Golf Sponsorship Advertising


As a new wave of advertising is breaking over the market, companies are forever searching for new ways to promote their brands and create awareness. One up-and-coming medium is golf tournament sponsorship, a form of event sponsorship. At its basic form, event sponsorship advertising is when a company pays a set amount of money to have their names, or brand names incorporated into an event title (AdAge). Golf tournament sponsorships are no different. A company will pay a set fee, depending on what level of sponsorship they want, to have their name, or brand name, associated with a golf tournament.

Sponsorship Prices and Levels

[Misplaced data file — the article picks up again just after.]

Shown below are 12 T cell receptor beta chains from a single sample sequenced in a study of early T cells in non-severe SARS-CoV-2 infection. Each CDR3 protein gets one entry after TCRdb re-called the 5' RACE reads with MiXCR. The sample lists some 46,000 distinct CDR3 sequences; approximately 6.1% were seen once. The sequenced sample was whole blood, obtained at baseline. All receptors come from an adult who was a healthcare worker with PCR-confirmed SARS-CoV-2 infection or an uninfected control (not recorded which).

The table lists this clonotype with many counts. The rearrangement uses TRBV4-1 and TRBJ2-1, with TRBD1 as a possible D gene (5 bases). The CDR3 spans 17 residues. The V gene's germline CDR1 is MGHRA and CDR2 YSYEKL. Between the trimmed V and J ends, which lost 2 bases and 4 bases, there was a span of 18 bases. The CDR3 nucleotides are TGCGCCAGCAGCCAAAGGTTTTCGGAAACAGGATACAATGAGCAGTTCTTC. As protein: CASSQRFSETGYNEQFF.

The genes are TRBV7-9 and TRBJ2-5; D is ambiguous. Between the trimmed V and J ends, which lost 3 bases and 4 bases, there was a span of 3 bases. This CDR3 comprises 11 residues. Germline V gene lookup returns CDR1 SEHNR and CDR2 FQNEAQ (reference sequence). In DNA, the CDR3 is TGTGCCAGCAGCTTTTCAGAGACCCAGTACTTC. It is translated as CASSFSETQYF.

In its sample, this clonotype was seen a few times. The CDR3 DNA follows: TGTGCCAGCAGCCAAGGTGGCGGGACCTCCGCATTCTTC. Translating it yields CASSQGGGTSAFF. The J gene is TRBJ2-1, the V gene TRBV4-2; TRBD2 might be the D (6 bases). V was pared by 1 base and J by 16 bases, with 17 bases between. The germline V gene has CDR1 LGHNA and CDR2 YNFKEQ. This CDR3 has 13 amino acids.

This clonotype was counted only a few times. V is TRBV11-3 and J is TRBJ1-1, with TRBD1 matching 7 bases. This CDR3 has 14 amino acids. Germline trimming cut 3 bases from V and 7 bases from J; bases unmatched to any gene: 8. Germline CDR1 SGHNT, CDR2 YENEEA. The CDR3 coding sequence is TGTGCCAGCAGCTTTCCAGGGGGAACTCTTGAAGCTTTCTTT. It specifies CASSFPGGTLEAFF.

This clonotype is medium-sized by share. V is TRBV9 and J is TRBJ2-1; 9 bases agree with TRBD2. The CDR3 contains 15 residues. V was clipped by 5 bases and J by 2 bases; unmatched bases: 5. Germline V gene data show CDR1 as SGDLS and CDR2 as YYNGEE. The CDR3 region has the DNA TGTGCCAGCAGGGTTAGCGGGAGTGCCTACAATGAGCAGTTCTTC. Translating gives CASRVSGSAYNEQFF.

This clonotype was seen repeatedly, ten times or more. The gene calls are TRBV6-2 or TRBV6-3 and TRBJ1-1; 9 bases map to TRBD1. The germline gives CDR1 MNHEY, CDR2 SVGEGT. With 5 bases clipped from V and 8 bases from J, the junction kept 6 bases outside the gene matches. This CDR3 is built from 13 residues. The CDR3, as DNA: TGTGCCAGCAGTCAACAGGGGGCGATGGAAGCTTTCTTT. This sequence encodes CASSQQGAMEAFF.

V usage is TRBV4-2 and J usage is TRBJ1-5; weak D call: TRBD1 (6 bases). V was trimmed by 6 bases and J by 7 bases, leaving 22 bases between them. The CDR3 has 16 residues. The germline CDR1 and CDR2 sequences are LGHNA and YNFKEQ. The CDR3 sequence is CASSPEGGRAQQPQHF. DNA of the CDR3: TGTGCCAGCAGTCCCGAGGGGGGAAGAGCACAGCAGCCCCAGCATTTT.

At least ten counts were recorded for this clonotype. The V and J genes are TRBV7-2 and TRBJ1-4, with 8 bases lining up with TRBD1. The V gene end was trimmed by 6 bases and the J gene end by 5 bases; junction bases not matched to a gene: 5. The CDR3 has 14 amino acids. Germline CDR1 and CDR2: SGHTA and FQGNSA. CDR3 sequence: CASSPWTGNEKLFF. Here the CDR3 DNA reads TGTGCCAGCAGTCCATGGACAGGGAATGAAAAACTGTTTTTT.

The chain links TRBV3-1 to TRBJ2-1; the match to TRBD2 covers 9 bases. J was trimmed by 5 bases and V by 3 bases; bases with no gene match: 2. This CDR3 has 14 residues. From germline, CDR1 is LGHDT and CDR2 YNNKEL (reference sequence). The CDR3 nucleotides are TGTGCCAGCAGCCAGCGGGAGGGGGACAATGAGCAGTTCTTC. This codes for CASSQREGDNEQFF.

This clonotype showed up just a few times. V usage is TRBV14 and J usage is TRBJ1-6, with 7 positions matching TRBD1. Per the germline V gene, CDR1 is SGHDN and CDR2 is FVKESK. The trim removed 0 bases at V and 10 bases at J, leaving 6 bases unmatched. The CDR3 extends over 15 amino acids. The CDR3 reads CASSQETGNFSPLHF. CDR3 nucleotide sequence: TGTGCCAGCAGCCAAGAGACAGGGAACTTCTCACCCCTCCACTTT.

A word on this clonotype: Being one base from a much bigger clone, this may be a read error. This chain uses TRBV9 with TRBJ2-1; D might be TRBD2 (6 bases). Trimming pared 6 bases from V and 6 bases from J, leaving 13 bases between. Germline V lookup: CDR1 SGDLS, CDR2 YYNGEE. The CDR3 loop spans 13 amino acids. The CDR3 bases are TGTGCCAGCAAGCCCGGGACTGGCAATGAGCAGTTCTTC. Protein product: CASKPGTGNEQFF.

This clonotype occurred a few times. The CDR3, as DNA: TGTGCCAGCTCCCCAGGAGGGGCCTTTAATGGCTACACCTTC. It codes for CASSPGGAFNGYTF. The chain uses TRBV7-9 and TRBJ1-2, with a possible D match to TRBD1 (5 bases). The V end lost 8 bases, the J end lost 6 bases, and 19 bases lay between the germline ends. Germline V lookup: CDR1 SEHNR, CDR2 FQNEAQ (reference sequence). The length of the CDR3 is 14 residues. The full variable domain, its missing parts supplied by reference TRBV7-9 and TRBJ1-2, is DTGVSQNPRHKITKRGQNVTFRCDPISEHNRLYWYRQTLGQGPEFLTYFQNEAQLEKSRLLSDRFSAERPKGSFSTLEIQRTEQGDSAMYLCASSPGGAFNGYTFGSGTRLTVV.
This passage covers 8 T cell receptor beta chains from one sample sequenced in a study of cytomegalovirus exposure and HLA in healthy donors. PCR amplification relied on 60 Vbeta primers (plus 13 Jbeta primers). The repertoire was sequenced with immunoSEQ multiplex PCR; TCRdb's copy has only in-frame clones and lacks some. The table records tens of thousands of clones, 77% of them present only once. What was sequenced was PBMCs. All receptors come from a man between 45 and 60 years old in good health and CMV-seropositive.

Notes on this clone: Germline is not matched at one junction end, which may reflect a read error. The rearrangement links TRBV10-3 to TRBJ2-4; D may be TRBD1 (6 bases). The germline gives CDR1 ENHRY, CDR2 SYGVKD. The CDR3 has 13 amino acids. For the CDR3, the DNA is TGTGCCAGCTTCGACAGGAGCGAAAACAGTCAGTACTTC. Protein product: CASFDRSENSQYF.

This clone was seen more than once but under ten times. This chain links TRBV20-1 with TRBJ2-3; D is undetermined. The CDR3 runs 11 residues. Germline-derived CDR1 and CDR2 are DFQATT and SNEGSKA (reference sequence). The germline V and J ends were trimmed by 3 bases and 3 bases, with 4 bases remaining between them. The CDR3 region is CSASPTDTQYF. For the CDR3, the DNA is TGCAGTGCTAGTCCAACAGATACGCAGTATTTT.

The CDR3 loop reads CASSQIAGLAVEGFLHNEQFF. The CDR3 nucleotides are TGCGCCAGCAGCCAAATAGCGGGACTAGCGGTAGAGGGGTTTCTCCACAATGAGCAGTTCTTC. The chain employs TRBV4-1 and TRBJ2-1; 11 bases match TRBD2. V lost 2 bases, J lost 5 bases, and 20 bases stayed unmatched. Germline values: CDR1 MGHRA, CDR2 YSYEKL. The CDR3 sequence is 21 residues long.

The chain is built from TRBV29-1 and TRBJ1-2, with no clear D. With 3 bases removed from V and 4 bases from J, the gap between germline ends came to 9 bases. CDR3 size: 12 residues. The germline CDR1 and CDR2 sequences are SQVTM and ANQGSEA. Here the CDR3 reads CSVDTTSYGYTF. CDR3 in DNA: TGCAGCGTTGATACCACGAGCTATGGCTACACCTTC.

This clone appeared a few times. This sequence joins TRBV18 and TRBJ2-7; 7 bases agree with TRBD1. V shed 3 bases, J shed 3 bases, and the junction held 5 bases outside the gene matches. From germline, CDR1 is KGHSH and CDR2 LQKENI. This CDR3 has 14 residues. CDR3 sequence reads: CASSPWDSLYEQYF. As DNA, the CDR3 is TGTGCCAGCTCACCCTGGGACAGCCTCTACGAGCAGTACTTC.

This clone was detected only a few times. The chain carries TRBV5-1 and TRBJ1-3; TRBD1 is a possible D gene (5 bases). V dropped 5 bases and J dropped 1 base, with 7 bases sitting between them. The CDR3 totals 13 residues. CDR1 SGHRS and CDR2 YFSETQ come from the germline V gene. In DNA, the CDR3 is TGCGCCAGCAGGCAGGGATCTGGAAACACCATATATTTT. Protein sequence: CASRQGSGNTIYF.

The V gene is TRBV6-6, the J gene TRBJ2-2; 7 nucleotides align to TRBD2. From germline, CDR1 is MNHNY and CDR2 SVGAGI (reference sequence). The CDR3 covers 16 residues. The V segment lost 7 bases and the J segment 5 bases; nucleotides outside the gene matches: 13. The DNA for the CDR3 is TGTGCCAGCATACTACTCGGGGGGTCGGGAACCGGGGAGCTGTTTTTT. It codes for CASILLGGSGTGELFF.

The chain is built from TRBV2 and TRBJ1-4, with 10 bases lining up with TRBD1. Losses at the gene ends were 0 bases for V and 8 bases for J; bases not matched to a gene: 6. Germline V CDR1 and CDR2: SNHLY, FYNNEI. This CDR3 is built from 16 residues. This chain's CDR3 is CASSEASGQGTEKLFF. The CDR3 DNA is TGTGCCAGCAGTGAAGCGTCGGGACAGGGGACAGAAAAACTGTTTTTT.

Sponsorship costs vary based on the amount of sponsorship a company would like to purchase. Title sponsorships, the highest level of recognition, which includes the tournament being named after said sponsor can cost between 6 and 8.5 million dollars per tournament on the Professional Golfer’s Association (PGA) Tour (BusinessWeek, Foust). Although the prices seem steep, there are about 50 professional events that take place each year and sponsors can purchase merchandising sponsorships, individual hole sponsorships, or sign bulk contracts to sponsor the same tournament for a set number of years. However, local tournaments are becoming widely popular and offer a much more structured and affordable sponsorship package. Local golf tournaments usually offer Platinum, Gold, Silver, and Bronze sponsorship levels(Volunteers of America Western New York). These price ranges can go anywhere from a $10,000 Platinum package to $500 Bronze package, depending on the tournament, according to golf tournament sponsor Mike Carl. Carl is a business owner in Wheeling, WV who has sponsored a local golf tournament, H.E. Nuemann Golf Tournament, at Wheeling Country Club for the past 3 years.